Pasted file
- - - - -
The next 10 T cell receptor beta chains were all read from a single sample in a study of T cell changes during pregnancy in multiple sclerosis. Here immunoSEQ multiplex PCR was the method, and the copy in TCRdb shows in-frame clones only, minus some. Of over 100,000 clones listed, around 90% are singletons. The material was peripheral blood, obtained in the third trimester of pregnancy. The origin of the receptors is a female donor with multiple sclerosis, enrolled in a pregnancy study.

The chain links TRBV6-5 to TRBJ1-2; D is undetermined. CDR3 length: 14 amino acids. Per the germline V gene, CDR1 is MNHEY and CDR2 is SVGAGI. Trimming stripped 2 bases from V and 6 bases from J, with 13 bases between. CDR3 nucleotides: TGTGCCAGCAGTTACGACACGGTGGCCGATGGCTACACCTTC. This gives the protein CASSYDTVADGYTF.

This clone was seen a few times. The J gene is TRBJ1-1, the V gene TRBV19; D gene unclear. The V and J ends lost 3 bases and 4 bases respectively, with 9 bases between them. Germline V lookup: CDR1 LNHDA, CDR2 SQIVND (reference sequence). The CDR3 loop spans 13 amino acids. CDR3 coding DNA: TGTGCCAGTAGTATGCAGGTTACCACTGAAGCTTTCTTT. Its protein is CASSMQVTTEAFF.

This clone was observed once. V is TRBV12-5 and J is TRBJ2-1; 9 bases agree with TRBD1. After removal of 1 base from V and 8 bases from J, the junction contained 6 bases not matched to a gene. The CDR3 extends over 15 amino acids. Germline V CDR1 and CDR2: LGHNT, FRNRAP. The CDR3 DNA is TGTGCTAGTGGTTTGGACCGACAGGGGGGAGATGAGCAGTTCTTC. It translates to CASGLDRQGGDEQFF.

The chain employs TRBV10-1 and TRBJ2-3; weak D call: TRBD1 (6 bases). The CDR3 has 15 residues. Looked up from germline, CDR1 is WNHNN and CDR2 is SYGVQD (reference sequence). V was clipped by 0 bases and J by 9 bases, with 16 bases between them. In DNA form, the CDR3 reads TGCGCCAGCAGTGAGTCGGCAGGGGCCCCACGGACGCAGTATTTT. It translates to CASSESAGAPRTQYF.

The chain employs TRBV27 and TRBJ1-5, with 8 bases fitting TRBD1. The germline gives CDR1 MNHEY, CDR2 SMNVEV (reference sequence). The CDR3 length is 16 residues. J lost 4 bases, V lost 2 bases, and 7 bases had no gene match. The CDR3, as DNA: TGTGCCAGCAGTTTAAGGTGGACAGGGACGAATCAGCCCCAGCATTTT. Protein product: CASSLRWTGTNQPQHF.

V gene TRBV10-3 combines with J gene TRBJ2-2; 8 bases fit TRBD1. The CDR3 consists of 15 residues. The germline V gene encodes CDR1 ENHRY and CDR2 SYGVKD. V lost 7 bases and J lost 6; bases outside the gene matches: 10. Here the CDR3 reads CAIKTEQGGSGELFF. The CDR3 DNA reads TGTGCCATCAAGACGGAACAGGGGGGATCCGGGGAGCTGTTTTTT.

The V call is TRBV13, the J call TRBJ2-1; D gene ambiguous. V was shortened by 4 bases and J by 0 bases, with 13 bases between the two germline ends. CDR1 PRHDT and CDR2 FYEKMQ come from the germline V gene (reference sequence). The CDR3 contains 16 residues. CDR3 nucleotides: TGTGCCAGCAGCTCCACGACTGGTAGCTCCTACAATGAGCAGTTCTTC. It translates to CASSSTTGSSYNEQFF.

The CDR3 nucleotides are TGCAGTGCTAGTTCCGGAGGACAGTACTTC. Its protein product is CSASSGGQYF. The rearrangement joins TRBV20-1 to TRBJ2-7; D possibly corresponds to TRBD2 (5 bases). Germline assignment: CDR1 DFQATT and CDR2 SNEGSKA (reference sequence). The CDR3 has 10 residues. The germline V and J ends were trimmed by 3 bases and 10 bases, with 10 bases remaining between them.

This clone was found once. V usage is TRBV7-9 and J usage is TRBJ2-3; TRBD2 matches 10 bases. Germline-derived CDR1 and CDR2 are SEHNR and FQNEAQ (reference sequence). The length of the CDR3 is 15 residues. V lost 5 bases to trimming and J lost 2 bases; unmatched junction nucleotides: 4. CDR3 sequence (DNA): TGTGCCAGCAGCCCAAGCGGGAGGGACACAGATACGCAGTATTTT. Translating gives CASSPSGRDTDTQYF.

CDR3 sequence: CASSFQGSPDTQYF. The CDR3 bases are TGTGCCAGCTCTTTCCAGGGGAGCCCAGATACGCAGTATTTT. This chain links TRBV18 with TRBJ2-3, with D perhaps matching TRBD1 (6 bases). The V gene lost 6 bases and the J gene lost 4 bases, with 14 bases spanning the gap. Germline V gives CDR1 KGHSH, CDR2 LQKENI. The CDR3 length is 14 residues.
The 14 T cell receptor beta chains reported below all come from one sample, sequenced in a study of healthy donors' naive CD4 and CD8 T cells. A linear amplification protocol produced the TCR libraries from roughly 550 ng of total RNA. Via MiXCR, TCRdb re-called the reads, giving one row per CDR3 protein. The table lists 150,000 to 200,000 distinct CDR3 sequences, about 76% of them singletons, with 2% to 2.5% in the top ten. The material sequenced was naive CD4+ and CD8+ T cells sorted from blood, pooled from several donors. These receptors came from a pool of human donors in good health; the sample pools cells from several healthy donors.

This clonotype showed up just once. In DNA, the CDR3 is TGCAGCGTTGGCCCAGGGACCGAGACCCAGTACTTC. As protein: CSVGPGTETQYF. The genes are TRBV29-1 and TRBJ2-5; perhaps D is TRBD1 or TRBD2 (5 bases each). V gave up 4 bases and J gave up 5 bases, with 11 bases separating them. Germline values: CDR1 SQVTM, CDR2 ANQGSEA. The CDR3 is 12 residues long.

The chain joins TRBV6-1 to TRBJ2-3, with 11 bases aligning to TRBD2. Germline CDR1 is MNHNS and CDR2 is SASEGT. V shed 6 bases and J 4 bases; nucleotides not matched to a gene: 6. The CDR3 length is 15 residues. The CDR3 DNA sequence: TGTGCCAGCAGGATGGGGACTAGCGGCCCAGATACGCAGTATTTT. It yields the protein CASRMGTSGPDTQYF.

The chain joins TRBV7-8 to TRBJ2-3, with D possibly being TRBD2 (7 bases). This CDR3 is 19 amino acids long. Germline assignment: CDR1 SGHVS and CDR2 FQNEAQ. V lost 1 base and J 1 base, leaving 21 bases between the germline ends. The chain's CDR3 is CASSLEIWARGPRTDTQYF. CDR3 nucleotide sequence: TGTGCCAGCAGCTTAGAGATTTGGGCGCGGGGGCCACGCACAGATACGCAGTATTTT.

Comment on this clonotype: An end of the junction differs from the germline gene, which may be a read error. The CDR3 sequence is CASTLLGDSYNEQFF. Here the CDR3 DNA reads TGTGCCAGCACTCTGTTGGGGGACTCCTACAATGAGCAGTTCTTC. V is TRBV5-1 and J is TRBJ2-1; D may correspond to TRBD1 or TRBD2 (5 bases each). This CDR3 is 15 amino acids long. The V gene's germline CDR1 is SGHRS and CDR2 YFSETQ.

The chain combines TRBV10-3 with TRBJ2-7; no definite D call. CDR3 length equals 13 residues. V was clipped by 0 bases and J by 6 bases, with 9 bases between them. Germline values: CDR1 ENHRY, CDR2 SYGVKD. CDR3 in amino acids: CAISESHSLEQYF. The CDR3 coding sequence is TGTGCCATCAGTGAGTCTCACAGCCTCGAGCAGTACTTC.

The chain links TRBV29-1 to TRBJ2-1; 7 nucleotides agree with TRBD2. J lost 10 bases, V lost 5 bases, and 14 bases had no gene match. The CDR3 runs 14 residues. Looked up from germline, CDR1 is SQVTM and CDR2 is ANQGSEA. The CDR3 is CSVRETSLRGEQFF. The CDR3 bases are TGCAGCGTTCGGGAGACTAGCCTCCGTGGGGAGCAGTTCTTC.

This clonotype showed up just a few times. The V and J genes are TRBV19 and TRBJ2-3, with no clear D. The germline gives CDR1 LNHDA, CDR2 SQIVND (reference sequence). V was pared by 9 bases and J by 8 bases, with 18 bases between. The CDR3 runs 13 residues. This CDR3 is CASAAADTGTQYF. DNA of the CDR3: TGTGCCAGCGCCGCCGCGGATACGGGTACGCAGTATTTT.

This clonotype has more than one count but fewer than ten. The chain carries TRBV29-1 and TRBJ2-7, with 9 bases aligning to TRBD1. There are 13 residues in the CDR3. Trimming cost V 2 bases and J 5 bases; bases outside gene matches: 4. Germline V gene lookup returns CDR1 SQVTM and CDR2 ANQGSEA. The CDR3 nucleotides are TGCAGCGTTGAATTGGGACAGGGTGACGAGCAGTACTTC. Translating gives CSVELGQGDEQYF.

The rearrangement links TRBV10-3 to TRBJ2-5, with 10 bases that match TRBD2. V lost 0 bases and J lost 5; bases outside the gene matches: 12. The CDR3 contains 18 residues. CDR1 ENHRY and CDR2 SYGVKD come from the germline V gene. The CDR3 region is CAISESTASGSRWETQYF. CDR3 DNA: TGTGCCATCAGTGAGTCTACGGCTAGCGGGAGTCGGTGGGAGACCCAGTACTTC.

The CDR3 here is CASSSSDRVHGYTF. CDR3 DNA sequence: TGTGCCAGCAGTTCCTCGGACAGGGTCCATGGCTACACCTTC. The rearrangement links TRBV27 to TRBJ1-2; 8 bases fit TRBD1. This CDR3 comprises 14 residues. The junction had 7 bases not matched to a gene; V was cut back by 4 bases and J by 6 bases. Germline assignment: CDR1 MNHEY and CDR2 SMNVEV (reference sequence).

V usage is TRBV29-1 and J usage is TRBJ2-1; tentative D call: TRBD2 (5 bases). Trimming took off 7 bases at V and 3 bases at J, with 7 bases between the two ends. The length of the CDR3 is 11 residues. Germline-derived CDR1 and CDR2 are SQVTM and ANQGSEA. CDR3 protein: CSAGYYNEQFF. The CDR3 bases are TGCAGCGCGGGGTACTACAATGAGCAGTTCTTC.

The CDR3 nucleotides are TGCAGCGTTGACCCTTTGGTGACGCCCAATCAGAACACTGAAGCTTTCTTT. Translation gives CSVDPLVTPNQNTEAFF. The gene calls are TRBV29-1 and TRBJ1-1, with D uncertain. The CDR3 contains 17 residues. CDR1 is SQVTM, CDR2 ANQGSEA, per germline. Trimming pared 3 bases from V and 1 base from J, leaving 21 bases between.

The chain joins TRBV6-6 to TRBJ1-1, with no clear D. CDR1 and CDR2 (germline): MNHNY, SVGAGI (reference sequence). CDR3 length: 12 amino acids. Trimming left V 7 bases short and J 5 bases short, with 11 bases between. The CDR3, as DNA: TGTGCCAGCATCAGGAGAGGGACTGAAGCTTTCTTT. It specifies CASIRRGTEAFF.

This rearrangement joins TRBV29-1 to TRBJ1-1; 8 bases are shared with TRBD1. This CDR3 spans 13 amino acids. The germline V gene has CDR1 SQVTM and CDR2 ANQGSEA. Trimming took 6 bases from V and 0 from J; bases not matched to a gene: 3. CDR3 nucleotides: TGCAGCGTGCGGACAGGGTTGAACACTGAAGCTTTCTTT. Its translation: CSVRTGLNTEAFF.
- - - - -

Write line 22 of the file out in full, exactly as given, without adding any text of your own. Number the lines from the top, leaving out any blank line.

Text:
The CDR3 here is CASSSSDRVHGYTF. CDR3 DNA sequence: TGTGCCAGCAGTTCCTCGGACAGGGTCCATGGCTACACCTTC. The rearrangement links TRBV27 to TRBJ1-2; 8 bases fit TRBD1. This CDR3 comprises 14 residues. The junction had 7 bases not matched to a gene; V was cut back by 4 bases and J by 6 bases. Germline assignment: CDR1 MNHEY and CDR2 SMNVEV (reference sequence).